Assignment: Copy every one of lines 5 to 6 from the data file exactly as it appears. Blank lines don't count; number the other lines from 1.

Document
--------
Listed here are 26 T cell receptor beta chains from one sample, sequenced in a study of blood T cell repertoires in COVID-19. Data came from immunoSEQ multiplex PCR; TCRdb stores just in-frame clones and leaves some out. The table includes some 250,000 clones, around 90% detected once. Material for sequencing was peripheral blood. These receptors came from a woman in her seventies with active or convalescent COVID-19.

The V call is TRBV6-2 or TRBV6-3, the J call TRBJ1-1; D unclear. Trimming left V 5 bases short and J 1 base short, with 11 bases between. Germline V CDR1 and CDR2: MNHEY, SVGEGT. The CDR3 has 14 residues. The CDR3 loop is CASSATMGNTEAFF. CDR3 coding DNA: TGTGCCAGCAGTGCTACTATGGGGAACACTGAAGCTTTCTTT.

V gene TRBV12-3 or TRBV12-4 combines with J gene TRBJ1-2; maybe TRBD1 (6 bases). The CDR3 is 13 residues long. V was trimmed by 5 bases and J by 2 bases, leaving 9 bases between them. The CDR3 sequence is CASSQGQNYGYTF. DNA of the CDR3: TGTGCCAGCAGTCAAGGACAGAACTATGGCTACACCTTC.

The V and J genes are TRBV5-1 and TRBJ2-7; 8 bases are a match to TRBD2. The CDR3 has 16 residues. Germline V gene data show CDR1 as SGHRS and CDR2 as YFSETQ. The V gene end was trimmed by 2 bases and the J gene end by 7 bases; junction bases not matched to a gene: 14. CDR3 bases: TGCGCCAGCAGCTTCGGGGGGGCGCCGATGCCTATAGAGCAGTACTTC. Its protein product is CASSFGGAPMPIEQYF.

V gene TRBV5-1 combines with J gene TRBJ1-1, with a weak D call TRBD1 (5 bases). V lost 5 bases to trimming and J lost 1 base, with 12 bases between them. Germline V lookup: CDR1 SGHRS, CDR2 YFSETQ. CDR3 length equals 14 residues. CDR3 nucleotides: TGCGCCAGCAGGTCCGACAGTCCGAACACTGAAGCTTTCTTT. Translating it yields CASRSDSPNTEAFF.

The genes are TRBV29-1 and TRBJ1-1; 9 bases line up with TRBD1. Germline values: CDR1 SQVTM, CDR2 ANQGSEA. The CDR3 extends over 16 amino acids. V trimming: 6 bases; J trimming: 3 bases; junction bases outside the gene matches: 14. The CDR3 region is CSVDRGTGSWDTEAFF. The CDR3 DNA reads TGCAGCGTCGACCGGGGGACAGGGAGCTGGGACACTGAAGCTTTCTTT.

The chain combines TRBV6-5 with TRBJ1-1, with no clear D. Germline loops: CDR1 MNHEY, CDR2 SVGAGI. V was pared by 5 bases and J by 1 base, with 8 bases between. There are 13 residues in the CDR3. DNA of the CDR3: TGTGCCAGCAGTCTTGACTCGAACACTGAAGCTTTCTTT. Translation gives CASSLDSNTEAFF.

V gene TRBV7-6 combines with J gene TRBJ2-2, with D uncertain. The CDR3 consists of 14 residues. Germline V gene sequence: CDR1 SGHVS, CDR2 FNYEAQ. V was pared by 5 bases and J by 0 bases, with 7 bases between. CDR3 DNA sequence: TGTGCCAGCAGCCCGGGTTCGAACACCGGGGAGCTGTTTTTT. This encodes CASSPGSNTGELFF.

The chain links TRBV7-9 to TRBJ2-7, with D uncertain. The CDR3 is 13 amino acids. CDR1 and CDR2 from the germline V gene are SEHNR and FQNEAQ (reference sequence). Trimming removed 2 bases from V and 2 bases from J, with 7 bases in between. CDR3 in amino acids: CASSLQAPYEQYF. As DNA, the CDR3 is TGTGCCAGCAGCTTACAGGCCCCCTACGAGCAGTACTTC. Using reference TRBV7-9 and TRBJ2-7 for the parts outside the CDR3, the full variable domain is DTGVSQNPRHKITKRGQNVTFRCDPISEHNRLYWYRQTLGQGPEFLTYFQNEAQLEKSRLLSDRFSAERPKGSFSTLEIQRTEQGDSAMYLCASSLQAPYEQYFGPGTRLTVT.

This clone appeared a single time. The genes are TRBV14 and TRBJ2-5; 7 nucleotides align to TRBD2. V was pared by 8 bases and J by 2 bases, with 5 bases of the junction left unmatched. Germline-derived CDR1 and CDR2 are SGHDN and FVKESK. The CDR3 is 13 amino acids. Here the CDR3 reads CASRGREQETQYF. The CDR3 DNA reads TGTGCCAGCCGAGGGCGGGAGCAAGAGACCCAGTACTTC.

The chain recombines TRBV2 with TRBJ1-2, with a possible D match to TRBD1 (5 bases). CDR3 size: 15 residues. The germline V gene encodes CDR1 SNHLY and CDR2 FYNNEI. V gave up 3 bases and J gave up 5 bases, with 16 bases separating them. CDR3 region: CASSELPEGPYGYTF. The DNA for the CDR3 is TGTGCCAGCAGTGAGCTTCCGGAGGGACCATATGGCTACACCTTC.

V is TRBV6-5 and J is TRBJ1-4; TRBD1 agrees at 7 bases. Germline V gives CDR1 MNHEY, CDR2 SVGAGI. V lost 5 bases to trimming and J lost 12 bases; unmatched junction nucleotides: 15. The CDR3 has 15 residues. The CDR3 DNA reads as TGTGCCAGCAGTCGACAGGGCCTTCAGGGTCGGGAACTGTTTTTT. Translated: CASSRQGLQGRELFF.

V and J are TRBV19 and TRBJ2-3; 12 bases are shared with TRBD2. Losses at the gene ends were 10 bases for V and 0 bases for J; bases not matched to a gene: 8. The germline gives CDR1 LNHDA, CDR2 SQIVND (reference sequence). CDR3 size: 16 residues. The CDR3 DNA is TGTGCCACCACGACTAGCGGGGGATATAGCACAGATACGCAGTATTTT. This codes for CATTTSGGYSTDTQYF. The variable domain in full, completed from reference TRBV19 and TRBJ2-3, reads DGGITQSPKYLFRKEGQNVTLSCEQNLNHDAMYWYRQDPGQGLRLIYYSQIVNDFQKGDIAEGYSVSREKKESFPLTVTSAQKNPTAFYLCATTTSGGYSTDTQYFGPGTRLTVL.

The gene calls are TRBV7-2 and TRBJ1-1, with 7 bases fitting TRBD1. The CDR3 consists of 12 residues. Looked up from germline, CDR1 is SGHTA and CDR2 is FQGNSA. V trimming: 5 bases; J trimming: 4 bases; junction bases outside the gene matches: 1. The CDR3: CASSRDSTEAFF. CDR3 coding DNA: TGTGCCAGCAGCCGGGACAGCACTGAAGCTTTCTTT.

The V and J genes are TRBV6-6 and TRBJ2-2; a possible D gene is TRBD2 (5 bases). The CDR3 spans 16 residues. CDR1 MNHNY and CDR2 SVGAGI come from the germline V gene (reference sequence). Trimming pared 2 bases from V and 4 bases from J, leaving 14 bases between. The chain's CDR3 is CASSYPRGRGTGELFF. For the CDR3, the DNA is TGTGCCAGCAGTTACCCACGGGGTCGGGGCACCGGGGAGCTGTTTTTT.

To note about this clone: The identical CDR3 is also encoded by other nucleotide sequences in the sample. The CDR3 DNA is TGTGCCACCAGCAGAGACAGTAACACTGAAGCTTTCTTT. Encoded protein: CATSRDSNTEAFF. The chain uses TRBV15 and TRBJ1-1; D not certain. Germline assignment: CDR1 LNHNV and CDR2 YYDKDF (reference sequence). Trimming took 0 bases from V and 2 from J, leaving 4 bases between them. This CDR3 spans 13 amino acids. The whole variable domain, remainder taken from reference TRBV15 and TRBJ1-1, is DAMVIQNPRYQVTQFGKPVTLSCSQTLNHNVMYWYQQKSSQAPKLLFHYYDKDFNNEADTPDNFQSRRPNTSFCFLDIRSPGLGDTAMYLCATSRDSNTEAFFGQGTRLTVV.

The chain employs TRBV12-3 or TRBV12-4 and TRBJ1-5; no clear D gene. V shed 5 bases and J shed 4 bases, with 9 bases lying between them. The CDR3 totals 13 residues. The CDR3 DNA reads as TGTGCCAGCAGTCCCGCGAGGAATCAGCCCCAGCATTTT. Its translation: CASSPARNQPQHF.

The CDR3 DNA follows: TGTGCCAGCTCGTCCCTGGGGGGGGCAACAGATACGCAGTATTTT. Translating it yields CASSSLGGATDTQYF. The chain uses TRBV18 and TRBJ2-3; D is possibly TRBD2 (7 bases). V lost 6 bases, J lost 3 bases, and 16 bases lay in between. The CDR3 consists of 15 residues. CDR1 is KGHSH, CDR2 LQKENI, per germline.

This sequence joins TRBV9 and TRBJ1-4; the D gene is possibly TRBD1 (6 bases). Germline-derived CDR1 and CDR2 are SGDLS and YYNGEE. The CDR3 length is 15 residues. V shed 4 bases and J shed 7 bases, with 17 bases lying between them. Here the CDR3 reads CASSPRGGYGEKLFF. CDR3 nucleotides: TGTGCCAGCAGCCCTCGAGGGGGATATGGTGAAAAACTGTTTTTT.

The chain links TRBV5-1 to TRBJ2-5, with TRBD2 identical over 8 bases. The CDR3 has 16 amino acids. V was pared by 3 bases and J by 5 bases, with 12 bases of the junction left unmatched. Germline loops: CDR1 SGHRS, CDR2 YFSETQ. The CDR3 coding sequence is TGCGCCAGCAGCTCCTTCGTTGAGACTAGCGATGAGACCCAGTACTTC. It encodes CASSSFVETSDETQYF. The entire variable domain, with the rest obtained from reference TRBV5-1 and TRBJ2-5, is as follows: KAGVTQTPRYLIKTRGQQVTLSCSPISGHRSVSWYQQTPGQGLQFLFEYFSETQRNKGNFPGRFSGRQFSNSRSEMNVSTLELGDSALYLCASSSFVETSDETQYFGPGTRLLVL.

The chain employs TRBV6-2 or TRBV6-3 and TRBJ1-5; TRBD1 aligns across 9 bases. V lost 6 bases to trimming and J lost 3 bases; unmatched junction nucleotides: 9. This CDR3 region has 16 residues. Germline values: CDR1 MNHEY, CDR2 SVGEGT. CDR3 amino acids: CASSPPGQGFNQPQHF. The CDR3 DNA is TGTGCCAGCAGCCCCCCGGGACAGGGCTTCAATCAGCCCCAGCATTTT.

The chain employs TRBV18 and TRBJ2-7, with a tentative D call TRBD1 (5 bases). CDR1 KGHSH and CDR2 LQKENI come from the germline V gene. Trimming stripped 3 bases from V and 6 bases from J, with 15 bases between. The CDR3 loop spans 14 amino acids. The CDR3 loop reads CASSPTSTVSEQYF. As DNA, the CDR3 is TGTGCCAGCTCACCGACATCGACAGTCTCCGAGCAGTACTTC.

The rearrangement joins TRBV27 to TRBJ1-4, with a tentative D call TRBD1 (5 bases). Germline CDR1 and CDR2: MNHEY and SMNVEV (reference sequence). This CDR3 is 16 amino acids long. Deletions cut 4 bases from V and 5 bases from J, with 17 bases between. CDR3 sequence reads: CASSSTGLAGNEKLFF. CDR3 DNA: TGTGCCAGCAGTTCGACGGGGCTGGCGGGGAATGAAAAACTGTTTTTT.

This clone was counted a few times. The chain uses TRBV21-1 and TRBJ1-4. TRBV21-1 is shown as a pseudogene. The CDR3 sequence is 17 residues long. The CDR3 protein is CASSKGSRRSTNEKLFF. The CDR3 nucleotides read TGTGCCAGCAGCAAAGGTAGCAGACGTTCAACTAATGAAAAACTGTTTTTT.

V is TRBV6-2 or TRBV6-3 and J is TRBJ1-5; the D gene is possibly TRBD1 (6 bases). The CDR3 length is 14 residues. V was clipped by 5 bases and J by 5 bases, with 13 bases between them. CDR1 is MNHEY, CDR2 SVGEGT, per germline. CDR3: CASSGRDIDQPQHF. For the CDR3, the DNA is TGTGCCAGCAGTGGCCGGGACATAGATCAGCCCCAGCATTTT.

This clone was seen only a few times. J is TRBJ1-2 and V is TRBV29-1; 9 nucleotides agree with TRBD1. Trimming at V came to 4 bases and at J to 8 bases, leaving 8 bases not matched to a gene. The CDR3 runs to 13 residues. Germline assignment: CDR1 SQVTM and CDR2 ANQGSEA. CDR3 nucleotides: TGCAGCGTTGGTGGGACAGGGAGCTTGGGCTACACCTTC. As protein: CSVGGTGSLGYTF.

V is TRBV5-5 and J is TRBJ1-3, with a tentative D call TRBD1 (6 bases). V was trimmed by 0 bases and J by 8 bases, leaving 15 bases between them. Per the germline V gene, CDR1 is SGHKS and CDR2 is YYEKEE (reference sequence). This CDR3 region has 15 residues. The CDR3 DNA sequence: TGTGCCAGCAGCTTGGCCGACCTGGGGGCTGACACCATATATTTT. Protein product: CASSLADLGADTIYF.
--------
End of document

V gene TRBV5-1 combines with J gene TRBJ1-1, with a weak D call TRBD1 (5 bases). V lost 5 bases to trimming and J lost 1 base, with 12 bases between them. Germline V lookup: CDR1 SGHRS, CDR2 YFSETQ. CDR3 length equals 14 residues. CDR3 nucleotides: TGCGCCAGCAGGTCCGACAGTCCGAACACTGAAGCTTTCTTT. Translating it yields CASRSDSPNTEAFF.

The genes are TRBV29-1 and TRBJ1-1; 9 bases line up with TRBD1. Germline values: CDR1 SQVTM, CDR2 ANQGSEA. The CDR3 extends over 16 amino acids. V trimming: 6 bases; J trimming: 3 bases; junction bases outside the gene matches: 14. The CDR3 region is CSVDRGTGSWDTEAFF. The CDR3 DNA reads TGCAGCGTCGACCGGGGGACAGGGAGCTGGGACACTGAAGCTTTCTTT.